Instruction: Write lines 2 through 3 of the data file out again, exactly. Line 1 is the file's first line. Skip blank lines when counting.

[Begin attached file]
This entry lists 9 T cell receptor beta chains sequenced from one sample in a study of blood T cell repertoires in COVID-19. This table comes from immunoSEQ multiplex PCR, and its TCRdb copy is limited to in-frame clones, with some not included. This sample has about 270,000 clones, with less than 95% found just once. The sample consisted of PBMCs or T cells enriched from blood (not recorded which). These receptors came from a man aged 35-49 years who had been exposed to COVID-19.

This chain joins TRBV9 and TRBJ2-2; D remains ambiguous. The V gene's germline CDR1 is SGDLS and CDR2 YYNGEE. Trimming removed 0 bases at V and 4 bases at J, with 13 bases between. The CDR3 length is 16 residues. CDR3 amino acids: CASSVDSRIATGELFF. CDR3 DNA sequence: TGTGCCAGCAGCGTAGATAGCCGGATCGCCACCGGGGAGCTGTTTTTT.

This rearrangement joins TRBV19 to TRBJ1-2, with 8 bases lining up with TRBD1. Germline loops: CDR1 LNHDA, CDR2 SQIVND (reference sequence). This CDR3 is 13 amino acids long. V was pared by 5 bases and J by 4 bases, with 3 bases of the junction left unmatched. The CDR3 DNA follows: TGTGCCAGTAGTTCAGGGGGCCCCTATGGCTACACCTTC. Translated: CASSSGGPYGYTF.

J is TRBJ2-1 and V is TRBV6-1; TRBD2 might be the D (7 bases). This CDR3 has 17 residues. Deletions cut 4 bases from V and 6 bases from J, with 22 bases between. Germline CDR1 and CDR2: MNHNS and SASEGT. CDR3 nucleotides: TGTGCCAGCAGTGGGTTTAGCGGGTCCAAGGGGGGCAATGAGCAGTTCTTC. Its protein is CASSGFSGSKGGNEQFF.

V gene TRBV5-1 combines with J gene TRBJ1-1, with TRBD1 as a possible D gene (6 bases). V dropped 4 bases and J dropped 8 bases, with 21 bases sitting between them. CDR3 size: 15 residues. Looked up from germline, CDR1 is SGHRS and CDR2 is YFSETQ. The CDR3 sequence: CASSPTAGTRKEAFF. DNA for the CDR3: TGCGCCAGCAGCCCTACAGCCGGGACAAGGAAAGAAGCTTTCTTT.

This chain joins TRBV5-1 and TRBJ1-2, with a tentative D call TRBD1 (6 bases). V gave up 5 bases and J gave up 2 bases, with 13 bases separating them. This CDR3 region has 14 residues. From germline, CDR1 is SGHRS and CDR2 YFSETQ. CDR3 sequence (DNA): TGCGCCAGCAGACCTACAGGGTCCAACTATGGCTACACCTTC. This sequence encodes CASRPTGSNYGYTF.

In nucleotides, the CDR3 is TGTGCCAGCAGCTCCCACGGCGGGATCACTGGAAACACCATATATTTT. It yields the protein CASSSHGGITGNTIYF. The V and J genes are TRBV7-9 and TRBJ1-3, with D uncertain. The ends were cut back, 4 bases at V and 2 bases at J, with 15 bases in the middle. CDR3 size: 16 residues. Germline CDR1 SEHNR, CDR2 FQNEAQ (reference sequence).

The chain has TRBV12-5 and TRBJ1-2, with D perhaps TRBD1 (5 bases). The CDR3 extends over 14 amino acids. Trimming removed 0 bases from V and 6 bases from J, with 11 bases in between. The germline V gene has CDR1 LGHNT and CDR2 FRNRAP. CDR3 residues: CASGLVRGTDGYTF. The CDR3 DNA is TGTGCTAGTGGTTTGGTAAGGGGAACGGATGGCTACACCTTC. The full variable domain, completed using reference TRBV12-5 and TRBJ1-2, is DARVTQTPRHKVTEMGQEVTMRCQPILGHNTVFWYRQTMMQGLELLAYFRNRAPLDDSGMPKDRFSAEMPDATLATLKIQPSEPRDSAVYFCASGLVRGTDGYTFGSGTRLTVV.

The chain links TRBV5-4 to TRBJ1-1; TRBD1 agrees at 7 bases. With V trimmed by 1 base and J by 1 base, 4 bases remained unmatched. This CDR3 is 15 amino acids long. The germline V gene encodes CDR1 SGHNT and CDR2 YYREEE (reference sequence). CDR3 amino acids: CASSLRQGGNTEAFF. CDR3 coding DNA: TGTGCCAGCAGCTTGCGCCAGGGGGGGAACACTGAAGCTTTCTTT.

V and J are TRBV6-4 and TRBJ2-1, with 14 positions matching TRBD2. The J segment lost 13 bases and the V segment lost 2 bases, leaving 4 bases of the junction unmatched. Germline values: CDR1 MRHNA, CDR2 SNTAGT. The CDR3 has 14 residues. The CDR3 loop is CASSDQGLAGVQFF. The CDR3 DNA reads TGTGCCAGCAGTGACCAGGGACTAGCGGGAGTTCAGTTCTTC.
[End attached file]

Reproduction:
This chain joins TRBV9 and TRBJ2-2; D remains ambiguous. The V gene's germline CDR1 is SGDLS and CDR2 YYNGEE. Trimming removed 0 bases at V and 4 bases at J, with 13 bases between. The CDR3 length is 16 residues. CDR3 amino acids: CASSVDSRIATGELFF. CDR3 DNA sequence: TGTGCCAGCAGCGTAGATAGCCGGATCGCCACCGGGGAGCTGTTTTTT.

This rearrangement joins TRBV19 to TRBJ1-2, with 8 bases lining up with TRBD1. Germline loops: CDR1 LNHDA, CDR2 SQIVND (reference sequence). This CDR3 is 13 amino acids long. V was pared by 5 bases and J by 4 bases, with 3 bases of the junction left unmatched. The CDR3 DNA follows: TGTGCCAGTAGTTCAGGGGGCCCCTATGGCTACACCTTC. Translated: CASSSGGPYGYTF.